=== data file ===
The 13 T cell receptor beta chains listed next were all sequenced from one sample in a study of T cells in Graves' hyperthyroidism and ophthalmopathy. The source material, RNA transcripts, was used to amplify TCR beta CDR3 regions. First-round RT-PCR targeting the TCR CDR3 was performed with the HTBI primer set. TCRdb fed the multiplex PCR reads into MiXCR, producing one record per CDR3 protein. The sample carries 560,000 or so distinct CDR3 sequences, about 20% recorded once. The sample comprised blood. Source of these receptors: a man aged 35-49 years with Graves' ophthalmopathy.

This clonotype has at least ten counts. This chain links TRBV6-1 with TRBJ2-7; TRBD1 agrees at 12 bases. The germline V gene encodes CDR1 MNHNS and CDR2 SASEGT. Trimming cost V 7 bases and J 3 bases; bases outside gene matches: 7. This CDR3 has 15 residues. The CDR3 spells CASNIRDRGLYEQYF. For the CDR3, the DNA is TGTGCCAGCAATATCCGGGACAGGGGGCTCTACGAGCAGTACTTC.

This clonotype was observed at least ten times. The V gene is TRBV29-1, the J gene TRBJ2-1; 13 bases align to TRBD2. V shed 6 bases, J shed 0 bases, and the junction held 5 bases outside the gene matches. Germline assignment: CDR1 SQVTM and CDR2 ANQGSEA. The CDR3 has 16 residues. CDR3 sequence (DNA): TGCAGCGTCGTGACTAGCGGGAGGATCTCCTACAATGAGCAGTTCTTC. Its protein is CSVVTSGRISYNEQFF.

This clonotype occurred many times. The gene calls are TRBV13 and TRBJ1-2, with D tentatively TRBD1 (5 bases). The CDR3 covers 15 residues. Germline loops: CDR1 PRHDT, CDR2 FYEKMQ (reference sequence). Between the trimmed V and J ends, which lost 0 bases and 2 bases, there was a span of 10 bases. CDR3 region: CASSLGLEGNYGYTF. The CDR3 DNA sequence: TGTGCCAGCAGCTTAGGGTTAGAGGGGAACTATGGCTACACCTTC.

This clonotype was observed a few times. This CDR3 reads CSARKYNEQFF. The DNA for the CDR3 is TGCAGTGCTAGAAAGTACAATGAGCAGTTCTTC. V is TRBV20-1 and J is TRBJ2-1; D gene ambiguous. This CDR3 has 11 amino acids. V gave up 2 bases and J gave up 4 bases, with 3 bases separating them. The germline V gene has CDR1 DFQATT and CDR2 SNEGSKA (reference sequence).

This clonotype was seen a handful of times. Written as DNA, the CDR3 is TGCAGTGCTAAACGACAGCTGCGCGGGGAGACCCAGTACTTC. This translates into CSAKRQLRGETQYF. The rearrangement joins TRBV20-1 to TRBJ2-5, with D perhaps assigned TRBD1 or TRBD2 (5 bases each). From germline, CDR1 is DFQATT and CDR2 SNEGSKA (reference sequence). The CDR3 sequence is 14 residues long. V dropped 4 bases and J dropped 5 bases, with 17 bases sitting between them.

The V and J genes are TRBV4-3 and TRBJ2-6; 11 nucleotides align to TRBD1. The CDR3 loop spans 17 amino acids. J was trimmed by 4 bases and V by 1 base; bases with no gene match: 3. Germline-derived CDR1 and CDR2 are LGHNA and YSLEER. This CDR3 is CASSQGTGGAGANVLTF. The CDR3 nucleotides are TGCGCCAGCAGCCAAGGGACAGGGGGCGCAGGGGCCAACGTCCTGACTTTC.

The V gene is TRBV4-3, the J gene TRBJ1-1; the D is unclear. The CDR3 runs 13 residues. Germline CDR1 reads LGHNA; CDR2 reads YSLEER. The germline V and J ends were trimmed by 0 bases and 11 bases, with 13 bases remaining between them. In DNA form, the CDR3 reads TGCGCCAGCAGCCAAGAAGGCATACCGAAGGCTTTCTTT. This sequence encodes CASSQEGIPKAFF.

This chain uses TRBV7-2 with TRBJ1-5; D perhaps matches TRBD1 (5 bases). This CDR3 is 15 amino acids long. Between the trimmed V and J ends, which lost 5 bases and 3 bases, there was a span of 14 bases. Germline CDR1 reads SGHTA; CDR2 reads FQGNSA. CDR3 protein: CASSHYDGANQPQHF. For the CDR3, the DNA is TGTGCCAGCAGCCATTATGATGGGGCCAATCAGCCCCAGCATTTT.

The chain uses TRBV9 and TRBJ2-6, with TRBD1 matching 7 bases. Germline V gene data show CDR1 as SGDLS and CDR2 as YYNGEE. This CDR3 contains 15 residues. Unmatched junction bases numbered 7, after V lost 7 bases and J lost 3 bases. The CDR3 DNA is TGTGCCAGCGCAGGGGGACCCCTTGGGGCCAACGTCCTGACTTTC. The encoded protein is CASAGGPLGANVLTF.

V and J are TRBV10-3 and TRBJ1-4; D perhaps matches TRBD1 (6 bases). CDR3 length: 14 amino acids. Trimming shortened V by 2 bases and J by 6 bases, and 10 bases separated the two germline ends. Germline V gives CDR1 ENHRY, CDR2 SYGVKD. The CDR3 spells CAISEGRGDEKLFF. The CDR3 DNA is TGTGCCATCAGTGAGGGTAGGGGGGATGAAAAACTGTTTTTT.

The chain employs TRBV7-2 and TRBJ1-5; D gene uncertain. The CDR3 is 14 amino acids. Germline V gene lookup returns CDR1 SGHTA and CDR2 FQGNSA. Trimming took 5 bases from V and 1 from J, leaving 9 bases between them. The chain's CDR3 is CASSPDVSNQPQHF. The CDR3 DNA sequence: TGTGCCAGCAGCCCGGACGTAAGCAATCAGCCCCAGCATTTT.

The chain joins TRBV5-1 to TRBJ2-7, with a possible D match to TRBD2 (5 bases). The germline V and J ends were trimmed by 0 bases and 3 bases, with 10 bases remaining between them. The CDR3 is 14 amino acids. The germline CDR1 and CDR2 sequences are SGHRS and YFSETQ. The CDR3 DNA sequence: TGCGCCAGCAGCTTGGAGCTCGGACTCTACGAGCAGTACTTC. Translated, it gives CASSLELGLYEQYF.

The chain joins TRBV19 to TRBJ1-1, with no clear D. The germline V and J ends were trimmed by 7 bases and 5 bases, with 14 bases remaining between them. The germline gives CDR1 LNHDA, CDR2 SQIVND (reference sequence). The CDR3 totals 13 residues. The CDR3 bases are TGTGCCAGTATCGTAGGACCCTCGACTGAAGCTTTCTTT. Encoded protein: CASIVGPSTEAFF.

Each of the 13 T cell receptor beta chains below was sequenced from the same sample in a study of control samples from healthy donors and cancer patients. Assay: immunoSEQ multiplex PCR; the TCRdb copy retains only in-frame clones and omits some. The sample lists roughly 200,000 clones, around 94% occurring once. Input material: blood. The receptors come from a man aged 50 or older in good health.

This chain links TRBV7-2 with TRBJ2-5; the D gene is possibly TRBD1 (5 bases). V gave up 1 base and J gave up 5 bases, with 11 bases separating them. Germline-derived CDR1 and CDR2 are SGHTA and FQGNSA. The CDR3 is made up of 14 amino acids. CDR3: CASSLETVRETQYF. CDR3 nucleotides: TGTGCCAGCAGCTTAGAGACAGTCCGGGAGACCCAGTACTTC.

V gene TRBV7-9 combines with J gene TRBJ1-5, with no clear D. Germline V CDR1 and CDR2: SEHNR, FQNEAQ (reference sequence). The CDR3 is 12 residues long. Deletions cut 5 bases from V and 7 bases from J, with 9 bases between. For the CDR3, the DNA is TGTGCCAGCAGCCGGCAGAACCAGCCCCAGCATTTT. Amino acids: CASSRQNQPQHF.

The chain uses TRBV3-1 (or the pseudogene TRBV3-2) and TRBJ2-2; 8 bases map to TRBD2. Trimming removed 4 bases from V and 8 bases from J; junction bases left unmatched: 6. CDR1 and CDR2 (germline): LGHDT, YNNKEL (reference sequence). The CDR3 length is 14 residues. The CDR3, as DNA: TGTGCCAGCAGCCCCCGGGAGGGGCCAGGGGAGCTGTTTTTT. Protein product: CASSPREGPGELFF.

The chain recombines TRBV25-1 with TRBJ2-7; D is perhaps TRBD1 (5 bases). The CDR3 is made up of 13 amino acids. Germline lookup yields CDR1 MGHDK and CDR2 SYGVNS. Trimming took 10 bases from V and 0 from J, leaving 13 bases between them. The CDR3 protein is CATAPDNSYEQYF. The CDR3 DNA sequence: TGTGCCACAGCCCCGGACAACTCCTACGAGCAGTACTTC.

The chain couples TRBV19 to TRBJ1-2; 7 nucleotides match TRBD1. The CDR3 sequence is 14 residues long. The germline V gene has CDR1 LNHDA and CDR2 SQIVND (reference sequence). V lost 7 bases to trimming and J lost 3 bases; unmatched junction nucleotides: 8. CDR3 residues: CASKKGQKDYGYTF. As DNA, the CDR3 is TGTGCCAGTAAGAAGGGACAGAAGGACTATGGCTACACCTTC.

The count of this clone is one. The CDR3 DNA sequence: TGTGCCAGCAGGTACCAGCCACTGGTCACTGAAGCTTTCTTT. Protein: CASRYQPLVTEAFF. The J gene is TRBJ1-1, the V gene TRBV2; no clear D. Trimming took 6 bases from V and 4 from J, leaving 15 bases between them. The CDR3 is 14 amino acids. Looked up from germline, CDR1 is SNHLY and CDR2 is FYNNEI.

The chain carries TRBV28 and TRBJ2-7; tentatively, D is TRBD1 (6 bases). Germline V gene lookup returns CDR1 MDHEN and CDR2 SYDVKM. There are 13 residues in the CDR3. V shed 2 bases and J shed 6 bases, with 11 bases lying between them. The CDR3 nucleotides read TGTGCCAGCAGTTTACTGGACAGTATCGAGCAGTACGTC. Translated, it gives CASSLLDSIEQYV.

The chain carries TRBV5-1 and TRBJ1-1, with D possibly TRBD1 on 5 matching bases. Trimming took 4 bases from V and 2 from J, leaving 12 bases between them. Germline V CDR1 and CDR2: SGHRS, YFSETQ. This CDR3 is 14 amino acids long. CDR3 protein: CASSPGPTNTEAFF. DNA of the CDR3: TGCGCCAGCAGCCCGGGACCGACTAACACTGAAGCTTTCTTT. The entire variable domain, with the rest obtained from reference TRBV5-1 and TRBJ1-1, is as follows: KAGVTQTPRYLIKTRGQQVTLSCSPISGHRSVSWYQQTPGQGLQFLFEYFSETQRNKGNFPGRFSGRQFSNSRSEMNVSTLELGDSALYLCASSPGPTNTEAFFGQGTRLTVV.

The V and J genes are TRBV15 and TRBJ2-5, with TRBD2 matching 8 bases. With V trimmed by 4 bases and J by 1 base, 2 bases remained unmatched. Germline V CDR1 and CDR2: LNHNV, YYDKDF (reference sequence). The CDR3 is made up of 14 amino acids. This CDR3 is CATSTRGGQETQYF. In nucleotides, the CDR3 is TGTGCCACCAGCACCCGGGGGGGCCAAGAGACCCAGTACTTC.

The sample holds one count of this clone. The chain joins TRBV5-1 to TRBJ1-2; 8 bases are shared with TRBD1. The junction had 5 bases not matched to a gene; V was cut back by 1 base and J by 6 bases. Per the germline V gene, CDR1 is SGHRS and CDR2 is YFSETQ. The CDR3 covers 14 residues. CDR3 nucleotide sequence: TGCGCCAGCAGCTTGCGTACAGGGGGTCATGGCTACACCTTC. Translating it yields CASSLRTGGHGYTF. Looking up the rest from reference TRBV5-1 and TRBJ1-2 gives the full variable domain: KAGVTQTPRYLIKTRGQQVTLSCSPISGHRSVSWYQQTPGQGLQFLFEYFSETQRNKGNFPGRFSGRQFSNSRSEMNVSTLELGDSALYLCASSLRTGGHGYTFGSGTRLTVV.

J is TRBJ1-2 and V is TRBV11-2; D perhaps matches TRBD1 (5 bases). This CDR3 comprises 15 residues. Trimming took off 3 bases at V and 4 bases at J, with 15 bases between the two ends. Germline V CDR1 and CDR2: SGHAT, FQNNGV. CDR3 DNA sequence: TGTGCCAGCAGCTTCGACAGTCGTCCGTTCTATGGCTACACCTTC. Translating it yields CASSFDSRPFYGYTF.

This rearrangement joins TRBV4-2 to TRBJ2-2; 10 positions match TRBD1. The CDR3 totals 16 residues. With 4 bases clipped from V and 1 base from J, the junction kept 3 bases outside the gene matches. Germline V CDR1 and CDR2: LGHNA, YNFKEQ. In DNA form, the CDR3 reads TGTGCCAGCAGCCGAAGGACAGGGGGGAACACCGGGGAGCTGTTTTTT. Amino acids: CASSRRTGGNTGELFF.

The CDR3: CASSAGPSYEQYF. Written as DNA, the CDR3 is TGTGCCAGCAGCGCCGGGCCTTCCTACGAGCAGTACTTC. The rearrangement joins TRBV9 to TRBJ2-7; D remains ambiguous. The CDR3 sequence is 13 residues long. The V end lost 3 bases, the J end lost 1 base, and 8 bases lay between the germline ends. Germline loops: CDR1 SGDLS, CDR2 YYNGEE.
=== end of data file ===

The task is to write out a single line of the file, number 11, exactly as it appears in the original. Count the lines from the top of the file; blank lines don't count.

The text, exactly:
V and J are TRBV10-3 and TRBJ1-4; D perhaps matches TRBD1 (6 bases). CDR3 length: 14 amino acids. Trimming shortened V by 2 bases and J by 6 bases, and 10 bases separated the two germline ends. Germline V gives CDR1 ENHRY, CDR2 SYGVKD. The CDR3 spells CAISEGRGDEKLFF. The CDR3 DNA is TGTGCCATCAGTGAGGGTAGGGGGGATGAAAAACTGTTTTTT.